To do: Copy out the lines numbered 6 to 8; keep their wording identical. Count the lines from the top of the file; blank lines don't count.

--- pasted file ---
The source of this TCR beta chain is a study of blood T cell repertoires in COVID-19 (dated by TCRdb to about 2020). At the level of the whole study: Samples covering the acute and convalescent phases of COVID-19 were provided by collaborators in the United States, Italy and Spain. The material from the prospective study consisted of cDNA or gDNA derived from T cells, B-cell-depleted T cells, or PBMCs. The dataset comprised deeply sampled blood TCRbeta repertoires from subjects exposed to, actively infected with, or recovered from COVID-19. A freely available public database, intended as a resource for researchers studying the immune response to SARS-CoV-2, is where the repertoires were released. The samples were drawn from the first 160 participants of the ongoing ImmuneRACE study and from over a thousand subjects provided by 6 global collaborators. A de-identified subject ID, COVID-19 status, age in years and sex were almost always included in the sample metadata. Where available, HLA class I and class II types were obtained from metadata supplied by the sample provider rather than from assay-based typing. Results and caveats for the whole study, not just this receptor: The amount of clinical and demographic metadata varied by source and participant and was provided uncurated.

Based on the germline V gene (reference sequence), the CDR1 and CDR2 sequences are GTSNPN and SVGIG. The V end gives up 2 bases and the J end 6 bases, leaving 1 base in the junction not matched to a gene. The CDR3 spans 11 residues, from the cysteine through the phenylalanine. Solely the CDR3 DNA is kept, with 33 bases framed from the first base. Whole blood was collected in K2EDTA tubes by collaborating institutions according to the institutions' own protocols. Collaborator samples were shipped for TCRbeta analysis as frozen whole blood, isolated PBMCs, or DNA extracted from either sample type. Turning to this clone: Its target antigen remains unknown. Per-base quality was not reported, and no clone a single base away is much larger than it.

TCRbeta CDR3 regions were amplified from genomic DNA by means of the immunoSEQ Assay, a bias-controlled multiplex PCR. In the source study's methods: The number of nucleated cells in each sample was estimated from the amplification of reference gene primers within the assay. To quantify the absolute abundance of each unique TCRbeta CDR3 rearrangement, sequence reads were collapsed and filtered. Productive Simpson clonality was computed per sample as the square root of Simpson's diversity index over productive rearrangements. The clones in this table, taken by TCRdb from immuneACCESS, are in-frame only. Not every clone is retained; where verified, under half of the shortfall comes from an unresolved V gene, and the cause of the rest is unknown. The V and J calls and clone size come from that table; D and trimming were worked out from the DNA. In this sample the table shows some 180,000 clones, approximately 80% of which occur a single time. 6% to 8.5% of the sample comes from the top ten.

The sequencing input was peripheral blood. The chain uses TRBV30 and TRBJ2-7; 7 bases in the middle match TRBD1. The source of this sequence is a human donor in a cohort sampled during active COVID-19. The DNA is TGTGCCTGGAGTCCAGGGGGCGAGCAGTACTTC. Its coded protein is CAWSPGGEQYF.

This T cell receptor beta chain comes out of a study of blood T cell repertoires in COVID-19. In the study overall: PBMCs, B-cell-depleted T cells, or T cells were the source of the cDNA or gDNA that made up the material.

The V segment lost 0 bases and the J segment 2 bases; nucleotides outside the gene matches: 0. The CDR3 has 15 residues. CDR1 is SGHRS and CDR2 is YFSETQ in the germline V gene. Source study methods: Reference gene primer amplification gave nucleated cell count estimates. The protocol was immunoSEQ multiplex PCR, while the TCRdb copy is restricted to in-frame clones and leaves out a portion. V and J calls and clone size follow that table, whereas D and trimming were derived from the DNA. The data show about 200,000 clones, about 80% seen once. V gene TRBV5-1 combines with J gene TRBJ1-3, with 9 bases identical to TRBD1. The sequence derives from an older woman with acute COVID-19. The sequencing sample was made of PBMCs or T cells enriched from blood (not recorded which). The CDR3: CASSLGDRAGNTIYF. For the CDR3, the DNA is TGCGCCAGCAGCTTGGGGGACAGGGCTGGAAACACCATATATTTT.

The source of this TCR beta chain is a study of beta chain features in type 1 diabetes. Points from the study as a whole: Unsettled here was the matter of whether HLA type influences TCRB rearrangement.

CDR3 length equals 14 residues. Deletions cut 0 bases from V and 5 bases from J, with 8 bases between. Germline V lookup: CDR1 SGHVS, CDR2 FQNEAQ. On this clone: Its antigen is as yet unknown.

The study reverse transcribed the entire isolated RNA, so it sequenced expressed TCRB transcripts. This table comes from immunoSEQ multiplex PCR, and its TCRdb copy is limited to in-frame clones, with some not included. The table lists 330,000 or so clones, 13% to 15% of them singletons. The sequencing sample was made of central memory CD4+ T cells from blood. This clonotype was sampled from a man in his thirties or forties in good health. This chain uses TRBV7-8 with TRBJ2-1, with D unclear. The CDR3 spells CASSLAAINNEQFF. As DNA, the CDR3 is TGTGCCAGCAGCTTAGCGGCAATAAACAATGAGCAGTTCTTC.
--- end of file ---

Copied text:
The V segment lost 0 bases and the J segment 2 bases; nucleotides outside the gene matches: 0. The CDR3 has 15 residues. CDR1 is SGHRS and CDR2 is YFSETQ in the germline V gene. Source study methods: Reference gene primer amplification gave nucleated cell count estimates. The protocol was immunoSEQ multiplex PCR, while the TCRdb copy is restricted to in-frame clones and leaves out a portion. V and J calls and clone size follow that table, whereas D and trimming were derived from the DNA. The data show about 200,000 clones, about 80% seen once. V gene TRBV5-1 combines with J gene TRBJ1-3, with 9 bases identical to TRBD1. The sequence derives from an older woman with acute COVID-19. The sequencing sample was made of PBMCs or T cells enriched from blood (not recorded which). The CDR3: CASSLGDRAGNTIYF. For the CDR3, the DNA is TGCGCCAGCAGCTTGGGGGACAGGGCTGGAAACACCATATATTTT.

The source of this TCR beta chain is a study of beta chain features in type 1 diabetes. Points from the study as a whole: Unsettled here was the matter of whether HLA type influences TCRB rearrangement.

CDR3 length equals 14 residues. Deletions cut 0 bases from V and 5 bases from J, with 8 bases between. Germline V lookup: CDR1 SGHVS, CDR2 FQNEAQ. On this clone: Its antigen is as yet unknown.